The first annual session of the 12th National People’s Congress (NPC) in China has just ended with the ‘election’ of Xi Jinping and Li Keqiang as President and Premier respectively and approval of a new cabinet of ministers. Despite the NPC’s largely rubber-stamp role – candidates approved by Congress were pre-selected by the Chinese Communist Party – the first sitting of the NPC was important because among other things, it also announced the line-up of China’s new foreign policy team.
It is important to note that major foreign and security policy initiatives are the preserve not of the Chinese Ministry of Foreign Affairs (MFA) as part of the Chinese government but of the Communist Party. Continue reading China’s New Foreign Policy Team
Originally published as जबिन टी. जेकब, “चीन में परिवर्तन की राह में असमंजस,” Business Bhaskar, 7 March 2013, p. 4.
The Chinese National People’s Congress (NPC) and the Chinese People’s Political Consultative Conference (CPPCC) together form the equivalent of China’s national parliament broadly representing a lower house and upper house respectively. The 12th NPC will ‘elect’ China’s new President and the Premier – Xi Jinping and Li Keqiang respectively – who were in fact decided by the 18th Communist Party (CPC) Congress in November last year. It is also the 18th CPC Central Committee that has approved the candidates for China’s new cabinet of ministers (or the State Council) and the heads of China’s equivalent of the Supreme Court and of its investigative and prosecution agencies.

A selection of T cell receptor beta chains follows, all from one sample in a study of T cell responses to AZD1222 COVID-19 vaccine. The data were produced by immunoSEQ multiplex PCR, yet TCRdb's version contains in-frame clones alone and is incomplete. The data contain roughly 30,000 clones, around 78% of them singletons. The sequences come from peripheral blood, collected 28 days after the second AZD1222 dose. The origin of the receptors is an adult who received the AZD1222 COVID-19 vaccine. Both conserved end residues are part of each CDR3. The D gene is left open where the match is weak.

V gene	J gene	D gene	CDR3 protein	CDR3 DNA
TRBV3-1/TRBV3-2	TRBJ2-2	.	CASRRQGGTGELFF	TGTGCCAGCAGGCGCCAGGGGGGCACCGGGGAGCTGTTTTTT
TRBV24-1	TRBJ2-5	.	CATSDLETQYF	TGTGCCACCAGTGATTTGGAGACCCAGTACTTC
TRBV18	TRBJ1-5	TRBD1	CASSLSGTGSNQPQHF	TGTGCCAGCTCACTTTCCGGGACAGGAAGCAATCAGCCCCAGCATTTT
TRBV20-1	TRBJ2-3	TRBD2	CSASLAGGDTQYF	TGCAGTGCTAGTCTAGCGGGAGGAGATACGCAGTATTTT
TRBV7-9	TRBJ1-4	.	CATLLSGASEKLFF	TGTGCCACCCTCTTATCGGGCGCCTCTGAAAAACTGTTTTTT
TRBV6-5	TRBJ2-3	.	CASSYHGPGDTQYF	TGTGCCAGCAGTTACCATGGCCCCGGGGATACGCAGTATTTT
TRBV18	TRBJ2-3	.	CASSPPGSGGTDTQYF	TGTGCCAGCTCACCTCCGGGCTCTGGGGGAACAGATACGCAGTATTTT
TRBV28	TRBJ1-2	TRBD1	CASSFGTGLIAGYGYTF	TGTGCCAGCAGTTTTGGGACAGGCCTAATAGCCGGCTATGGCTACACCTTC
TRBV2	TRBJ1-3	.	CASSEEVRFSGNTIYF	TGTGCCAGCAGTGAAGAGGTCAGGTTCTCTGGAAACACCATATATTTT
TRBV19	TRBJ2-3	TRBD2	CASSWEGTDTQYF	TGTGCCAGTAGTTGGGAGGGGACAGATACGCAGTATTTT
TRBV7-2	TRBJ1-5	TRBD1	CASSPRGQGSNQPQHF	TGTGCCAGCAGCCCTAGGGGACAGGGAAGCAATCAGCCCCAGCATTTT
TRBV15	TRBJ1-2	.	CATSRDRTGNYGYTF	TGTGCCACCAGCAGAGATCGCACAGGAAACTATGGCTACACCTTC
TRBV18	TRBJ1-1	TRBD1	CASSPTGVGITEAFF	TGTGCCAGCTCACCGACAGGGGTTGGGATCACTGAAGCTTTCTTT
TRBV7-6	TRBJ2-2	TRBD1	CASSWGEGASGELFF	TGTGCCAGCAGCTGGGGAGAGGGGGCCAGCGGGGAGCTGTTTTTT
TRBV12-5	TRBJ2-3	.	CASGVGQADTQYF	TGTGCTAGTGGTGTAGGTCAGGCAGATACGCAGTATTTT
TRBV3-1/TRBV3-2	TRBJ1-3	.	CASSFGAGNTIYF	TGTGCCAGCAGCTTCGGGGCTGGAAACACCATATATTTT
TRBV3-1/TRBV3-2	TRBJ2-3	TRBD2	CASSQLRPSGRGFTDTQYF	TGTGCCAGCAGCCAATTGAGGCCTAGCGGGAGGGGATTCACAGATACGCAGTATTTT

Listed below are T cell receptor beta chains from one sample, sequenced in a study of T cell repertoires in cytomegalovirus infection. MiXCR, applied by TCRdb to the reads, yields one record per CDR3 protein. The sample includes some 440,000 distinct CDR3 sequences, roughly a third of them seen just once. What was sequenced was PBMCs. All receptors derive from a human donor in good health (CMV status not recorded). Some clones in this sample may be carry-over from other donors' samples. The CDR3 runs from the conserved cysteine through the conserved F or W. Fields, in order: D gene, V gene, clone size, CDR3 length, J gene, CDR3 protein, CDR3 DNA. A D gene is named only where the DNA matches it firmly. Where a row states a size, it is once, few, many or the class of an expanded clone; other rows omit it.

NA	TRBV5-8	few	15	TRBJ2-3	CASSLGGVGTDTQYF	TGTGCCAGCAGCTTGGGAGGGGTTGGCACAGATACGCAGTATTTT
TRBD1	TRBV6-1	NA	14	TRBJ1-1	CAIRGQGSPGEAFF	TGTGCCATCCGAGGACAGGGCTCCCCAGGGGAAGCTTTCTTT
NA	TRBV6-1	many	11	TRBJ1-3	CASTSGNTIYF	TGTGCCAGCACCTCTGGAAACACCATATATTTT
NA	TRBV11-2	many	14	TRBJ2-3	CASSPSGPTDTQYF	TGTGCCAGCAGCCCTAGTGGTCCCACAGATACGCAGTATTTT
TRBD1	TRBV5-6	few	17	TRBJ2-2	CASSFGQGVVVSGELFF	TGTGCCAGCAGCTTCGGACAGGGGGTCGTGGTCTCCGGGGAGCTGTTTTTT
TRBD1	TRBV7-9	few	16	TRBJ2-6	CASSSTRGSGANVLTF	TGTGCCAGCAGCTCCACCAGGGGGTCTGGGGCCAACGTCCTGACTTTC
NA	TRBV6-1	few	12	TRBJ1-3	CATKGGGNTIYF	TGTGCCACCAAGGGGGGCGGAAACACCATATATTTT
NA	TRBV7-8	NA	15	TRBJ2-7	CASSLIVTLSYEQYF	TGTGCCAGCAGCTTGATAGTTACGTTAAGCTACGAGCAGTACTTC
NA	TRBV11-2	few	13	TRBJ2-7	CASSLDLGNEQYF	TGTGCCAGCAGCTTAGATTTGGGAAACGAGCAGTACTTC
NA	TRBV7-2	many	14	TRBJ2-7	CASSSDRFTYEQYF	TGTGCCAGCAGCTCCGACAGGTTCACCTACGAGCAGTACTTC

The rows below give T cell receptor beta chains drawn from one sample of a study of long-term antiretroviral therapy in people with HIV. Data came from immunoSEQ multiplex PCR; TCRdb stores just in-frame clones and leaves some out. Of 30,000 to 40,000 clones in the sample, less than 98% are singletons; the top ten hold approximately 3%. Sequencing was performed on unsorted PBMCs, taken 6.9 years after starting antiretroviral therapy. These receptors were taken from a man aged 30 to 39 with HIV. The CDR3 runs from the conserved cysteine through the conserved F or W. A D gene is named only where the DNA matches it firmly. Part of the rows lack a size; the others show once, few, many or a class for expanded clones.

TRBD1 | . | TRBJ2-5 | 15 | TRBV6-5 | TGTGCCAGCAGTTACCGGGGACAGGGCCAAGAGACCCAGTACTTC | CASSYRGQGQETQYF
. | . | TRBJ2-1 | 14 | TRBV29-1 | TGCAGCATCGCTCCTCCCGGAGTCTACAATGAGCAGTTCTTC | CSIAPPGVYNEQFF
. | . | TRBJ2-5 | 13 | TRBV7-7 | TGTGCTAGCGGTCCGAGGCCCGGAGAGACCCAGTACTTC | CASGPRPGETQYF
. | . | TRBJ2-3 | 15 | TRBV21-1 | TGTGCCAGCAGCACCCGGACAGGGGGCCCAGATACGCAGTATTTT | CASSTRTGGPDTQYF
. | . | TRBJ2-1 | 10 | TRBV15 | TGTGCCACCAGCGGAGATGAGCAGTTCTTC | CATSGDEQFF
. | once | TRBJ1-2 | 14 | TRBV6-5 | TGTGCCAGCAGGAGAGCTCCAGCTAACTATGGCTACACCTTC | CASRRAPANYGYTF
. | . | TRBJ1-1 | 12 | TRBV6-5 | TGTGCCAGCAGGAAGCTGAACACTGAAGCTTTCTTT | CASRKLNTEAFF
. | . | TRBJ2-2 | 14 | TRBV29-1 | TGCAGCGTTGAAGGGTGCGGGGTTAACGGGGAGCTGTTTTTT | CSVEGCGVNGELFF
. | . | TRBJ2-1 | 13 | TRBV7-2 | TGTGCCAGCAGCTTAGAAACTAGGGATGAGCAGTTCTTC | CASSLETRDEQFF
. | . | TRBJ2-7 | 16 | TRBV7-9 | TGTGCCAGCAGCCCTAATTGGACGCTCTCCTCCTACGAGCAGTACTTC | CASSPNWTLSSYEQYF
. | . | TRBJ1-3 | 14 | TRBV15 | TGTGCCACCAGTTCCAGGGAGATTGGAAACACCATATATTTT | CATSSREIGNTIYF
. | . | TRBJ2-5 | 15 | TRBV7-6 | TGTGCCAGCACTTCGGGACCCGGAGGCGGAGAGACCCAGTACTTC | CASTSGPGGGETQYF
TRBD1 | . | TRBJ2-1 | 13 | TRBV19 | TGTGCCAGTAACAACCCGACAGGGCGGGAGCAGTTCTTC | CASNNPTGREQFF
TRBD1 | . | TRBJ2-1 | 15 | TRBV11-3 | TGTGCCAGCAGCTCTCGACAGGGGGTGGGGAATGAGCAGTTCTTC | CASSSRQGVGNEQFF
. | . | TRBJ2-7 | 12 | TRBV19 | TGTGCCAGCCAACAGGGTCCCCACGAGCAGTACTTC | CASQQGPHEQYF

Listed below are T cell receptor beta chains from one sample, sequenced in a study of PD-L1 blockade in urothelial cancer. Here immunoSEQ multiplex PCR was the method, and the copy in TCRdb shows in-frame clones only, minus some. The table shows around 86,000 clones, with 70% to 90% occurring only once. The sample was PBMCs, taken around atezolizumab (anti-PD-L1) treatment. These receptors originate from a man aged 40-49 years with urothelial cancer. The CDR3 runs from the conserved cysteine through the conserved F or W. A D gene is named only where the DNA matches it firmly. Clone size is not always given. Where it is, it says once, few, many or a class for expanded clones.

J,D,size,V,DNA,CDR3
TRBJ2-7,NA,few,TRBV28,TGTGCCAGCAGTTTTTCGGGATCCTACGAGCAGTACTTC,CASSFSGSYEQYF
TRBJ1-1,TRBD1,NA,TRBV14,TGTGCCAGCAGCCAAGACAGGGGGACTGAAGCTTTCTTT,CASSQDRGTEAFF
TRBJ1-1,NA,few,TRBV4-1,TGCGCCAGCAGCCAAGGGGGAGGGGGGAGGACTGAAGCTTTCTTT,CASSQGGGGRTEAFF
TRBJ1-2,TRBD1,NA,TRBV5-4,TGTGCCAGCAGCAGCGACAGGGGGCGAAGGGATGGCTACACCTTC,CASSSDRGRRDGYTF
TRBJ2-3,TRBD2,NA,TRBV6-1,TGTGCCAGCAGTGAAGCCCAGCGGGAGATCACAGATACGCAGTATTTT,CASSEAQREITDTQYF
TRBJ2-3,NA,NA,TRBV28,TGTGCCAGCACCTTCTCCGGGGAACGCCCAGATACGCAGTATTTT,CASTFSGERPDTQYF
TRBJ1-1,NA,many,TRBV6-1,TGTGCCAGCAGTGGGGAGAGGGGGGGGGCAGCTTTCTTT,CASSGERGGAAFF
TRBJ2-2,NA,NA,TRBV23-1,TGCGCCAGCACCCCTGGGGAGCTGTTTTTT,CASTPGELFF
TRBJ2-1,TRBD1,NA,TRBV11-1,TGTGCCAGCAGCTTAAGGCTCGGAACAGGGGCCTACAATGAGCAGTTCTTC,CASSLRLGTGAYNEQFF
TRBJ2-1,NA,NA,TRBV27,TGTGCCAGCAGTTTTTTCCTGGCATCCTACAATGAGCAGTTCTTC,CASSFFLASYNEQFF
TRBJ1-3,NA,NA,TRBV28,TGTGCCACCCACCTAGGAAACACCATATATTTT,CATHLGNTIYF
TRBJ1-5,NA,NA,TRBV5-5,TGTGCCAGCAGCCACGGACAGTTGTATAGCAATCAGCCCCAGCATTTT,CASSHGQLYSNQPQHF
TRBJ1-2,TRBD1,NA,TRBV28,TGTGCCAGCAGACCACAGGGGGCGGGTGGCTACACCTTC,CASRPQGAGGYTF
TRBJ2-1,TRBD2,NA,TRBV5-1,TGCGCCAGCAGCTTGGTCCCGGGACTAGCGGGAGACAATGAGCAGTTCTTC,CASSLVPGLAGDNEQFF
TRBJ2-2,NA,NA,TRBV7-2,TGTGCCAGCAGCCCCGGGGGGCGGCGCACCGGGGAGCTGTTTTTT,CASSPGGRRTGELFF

While the Party continues to be the more powerful than the government in China, the symbols of state such as the NPC are increasingly vocal. This 12th NPC will see discussion over a variety of topics that will keep China’s new leaders engaged over the next decade. Continue reading China’s ‘Parliament’: Clear and Present Challenges